Regex – How to match “anything up until this sequence of characters” in a regular expression

regex

Take this regular expression: /^[^abc]/. This will match any single character at the beginning of a string, except a, b, or c.

If you add a * after it – /^[^abc]*/ – the regular expression will continue to add each subsequent character to the result, until it meets either an a, or b, or c.

For example, with the source string "qwerty qwerty whatever abc hello", the expression will match up to "qwerty qwerty wh".

But what if I wanted the matching string to be "qwerty qwerty whatever "

…In other words, how can I match everything up to (but not including) the exact sequence "abc"?

Best Solution

You didn't specify which flavor of regex you're using, but this will work in any of the most popular ones that can be considered "complete".

/.+?(?=abc)/

How it works

The .+? part is the un-greedy version of .+ (one or more of anything). When we use .+, the engine will basically match everything. Then, if there is something else in the regex it will go back in steps trying to match the following part. This is the greedy behavior, meaning as much as possible to satisfy.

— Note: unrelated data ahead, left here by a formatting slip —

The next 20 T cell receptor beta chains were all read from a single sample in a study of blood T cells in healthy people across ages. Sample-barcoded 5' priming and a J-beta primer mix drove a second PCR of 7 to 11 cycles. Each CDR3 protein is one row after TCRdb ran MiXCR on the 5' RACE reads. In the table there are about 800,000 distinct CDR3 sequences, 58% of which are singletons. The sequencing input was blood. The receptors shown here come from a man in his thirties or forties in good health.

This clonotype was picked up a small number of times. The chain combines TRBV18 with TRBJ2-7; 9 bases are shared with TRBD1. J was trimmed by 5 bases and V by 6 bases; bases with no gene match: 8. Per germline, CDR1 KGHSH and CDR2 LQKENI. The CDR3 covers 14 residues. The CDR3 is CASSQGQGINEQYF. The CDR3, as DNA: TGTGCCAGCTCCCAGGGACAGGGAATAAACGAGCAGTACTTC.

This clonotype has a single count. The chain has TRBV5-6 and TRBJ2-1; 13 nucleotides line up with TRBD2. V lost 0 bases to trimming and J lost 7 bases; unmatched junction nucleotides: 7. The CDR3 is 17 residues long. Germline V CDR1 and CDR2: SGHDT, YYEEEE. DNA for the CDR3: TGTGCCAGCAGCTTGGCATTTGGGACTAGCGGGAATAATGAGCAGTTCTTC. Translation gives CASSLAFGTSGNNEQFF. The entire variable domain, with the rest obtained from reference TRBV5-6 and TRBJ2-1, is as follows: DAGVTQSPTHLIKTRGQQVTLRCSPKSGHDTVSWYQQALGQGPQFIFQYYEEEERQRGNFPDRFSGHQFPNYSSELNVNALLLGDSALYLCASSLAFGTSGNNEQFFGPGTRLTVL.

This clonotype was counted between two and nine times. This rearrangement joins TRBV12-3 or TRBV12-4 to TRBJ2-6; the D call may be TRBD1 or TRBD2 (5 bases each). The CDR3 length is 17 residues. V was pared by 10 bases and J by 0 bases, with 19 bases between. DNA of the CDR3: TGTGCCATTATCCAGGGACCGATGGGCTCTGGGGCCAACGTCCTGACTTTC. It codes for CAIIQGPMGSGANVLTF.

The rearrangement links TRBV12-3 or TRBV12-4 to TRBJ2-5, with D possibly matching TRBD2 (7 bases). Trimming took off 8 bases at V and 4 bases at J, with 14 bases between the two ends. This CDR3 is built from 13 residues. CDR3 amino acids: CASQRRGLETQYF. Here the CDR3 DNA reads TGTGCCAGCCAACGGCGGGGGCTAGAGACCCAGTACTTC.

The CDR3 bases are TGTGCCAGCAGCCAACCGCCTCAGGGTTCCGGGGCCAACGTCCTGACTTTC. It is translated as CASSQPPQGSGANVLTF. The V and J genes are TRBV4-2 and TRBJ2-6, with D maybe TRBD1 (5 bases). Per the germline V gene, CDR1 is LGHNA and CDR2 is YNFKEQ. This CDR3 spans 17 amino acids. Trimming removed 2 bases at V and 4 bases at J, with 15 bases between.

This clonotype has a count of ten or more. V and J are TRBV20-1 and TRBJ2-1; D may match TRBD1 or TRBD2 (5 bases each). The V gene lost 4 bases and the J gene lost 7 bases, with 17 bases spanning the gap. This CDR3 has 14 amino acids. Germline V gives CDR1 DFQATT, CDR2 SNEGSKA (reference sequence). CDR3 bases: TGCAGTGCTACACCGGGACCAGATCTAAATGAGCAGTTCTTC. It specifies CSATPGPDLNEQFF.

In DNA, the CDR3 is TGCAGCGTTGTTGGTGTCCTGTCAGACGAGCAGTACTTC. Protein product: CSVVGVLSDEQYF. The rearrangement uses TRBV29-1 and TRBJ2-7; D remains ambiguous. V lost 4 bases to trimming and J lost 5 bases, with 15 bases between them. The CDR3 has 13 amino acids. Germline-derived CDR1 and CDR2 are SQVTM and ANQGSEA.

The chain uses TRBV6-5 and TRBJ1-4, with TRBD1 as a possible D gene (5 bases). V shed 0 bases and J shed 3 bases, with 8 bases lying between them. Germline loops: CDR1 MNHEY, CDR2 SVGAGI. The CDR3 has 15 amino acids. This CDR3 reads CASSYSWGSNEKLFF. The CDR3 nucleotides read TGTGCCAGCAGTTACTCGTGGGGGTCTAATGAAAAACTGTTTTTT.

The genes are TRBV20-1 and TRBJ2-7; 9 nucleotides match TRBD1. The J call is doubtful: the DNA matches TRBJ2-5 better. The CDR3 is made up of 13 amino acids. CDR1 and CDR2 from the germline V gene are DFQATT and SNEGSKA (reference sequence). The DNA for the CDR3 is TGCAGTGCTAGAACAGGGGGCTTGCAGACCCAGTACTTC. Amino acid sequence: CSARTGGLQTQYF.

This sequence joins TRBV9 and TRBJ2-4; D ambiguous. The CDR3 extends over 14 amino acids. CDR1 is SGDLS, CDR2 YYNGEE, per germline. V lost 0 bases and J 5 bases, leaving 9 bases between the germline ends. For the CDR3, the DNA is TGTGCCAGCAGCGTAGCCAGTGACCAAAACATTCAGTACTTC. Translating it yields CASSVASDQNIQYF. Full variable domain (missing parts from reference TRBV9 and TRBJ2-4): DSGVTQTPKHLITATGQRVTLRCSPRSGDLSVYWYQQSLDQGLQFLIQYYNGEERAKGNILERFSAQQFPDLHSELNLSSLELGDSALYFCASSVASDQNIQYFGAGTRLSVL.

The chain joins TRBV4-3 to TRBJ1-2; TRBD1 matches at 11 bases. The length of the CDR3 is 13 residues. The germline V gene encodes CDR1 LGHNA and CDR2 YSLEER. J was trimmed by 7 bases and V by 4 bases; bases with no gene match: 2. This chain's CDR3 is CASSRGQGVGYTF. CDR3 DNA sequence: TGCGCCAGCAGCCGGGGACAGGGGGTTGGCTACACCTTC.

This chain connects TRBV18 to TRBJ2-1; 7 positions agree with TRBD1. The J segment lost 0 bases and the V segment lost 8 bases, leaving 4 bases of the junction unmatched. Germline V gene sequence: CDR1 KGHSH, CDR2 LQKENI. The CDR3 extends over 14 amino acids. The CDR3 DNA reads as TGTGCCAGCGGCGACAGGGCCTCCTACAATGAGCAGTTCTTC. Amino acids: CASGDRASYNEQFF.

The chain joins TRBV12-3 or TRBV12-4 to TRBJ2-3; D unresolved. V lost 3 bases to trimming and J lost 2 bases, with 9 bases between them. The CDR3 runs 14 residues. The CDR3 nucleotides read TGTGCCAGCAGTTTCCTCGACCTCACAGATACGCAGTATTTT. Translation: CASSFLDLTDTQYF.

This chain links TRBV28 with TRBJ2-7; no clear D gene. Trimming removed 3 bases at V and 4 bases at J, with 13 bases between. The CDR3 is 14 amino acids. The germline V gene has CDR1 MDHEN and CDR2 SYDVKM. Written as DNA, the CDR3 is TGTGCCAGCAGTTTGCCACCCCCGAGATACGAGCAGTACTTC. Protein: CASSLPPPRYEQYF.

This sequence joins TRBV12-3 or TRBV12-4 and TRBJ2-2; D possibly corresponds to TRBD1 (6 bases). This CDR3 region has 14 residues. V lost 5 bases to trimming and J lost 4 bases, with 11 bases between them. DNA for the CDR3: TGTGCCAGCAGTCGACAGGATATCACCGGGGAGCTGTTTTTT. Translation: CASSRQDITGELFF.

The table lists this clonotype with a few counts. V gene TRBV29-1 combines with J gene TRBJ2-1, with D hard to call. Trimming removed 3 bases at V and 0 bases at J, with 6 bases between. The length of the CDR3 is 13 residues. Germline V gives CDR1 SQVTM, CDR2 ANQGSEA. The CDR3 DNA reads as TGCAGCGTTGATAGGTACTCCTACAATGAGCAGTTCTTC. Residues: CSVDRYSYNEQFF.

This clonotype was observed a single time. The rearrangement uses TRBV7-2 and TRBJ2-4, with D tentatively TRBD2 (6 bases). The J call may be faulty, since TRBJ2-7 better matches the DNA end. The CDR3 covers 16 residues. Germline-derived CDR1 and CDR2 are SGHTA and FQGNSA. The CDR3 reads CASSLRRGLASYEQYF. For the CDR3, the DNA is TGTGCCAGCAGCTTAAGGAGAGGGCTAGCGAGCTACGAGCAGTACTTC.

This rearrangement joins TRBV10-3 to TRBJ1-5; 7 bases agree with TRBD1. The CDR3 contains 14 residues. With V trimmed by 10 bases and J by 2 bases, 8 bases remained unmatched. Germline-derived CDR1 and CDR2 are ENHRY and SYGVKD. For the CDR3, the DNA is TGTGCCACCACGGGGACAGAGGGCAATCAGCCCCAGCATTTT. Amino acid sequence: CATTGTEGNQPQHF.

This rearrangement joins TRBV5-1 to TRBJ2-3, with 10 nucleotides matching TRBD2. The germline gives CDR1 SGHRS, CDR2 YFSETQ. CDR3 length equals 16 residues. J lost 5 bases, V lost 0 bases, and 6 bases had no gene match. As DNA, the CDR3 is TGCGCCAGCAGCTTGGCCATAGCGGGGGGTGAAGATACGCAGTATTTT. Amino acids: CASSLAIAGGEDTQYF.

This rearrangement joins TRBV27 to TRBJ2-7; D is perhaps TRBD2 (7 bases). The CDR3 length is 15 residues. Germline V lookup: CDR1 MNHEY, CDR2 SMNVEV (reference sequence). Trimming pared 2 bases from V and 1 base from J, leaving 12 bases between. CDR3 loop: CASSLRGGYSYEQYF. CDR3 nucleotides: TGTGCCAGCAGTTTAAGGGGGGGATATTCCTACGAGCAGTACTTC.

When using .+?, instead of matching all at once and going back for other conditions (if any), the engine will match the next characters by step until the subsequent part of the regex is matched (again if any). This is the un-greedy, meaning match the fewest possible to satisfy.

/.+X/  ~ "abcXabcXabcX"        /.+/  ~ "abcXabcXabcX"
          ^^^^^^^^^^^^                  ^^^^^^^^^^^^

/.+?X/ ~ "abcXabcXabcX"        /.+?/ ~ "abcXabcXabcX"
          ^^^^                          ^

Following that we have (?={contents}), a zero width assertion, a look around. This grouped construction matches its contents, but does not count as characters matched (zero width). It only returns if it is a match or not (assertion).

Thus, in other terms the regex /.+?(?=abc)/ means:

Match any characters as few as possible until a "abc" is found, without counting the "abc".